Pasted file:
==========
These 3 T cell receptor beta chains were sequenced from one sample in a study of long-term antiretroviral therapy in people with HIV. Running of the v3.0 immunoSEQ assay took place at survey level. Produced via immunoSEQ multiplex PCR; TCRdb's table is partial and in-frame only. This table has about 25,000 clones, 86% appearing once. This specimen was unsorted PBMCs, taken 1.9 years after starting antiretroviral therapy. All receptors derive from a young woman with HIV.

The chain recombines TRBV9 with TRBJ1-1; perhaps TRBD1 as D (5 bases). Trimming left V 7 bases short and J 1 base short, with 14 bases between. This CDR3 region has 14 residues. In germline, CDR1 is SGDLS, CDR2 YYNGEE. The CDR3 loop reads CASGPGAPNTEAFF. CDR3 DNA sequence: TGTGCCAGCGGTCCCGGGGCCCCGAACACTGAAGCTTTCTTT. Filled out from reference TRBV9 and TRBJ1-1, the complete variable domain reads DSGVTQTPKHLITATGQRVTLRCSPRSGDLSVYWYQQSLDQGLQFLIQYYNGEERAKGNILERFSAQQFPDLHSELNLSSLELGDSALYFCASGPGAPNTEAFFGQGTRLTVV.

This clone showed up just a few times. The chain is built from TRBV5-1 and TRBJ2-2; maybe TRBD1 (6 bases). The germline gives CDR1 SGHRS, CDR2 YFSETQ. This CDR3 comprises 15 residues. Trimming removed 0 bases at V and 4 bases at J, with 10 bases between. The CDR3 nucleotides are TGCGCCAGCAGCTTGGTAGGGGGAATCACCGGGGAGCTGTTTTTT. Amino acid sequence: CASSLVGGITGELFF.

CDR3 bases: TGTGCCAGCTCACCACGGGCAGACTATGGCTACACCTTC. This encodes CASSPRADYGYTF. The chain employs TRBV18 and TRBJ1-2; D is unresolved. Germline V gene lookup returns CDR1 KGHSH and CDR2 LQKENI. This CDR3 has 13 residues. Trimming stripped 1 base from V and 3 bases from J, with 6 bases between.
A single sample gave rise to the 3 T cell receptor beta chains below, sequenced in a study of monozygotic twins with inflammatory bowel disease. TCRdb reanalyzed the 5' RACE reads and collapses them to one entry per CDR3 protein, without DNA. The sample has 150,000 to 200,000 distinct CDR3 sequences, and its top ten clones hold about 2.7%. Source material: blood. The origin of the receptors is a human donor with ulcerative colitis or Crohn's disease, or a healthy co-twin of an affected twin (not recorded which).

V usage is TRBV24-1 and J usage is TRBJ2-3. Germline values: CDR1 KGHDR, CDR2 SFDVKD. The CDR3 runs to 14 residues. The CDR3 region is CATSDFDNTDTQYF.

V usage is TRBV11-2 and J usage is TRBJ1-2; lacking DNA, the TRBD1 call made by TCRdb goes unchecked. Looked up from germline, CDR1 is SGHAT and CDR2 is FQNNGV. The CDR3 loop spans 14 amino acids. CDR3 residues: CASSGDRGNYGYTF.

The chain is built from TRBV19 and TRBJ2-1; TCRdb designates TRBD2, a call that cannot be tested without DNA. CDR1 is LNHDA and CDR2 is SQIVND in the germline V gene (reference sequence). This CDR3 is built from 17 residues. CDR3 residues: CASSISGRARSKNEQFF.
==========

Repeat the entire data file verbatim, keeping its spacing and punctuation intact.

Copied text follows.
These 3 T cell receptor beta chains were sequenced from one sample in a study of long-term antiretroviral therapy in people with HIV. Running of the v3.0 immunoSEQ assay took place at survey level. Produced via immunoSEQ multiplex PCR; TCRdb's table is partial and in-frame only. This table has about 25,000 clones, 86% appearing once. This specimen was unsorted PBMCs, taken 1.9 years after starting antiretroviral therapy. All receptors derive from a young woman with HIV.

The chain recombines TRBV9 with TRBJ1-1; perhaps TRBD1 as D (5 bases). Trimming left V 7 bases short and J 1 base short, with 14 bases between. This CDR3 region has 14 residues. In germline, CDR1 is SGDLS, CDR2 YYNGEE. The CDR3 loop reads CASGPGAPNTEAFF. CDR3 DNA sequence: TGTGCCAGCGGTCCCGGGGCCCCGAACACTGAAGCTTTCTTT. Filled out from reference TRBV9 and TRBJ1-1, the complete variable domain reads DSGVTQTPKHLITATGQRVTLRCSPRSGDLSVYWYQQSLDQGLQFLIQYYNGEERAKGNILERFSAQQFPDLHSELNLSSLELGDSALYFCASGPGAPNTEAFFGQGTRLTVV.

This clone showed up just a few times. The chain is built from TRBV5-1 and TRBJ2-2; maybe TRBD1 (6 bases). The germline gives CDR1 SGHRS, CDR2 YFSETQ. This CDR3 comprises 15 residues. Trimming removed 0 bases at V and 4 bases at J, with 10 bases between. The CDR3 nucleotides are TGCGCCAGCAGCTTGGTAGGGGGAATCACCGGGGAGCTGTTTTTT. Amino acid sequence: CASSLVGGITGELFF.

CDR3 bases: TGTGCCAGCTCACCACGGGCAGACTATGGCTACACCTTC. This encodes CASSPRADYGYTF. The chain employs TRBV18 and TRBJ1-2; D is unresolved. Germline V gene lookup returns CDR1 KGHSH and CDR2 LQKENI. This CDR3 has 13 residues. Trimming stripped 1 base from V and 3 bases from J, with 6 bases between.
A single sample gave rise to the 3 T cell receptor beta chains below, sequenced in a study of monozygotic twins with inflammatory bowel disease. TCRdb reanalyzed the 5' RACE reads and collapses them to one entry per CDR3 protein, without DNA. The sample has 150,000 to 200,000 distinct CDR3 sequences, and its top ten clones hold about 2.7%. Source material: blood. The origin of the receptors is a human donor with ulcerative colitis or Crohn's disease, or a healthy co-twin of an affected twin (not recorded which).

V usage is TRBV24-1 and J usage is TRBJ2-3. Germline values: CDR1 KGHDR, CDR2 SFDVKD. The CDR3 runs to 14 residues. The CDR3 region is CATSDFDNTDTQYF.

V usage is TRBV11-2 and J usage is TRBJ1-2; lacking DNA, the TRBD1 call made by TCRdb goes unchecked. Looked up from germline, CDR1 is SGHAT and CDR2 is FQNNGV. The CDR3 loop spans 14 amino acids. CDR3 residues: CASSGDRGNYGYTF.

The chain is built from TRBV19 and TRBJ2-1; TCRdb designates TRBD2, a call that cannot be tested without DNA. CDR1 is LNHDA and CDR2 is SQIVND in the germline V gene (reference sequence). This CDR3 is built from 17 residues. CDR3 residues: CASSISGRARSKNEQFF.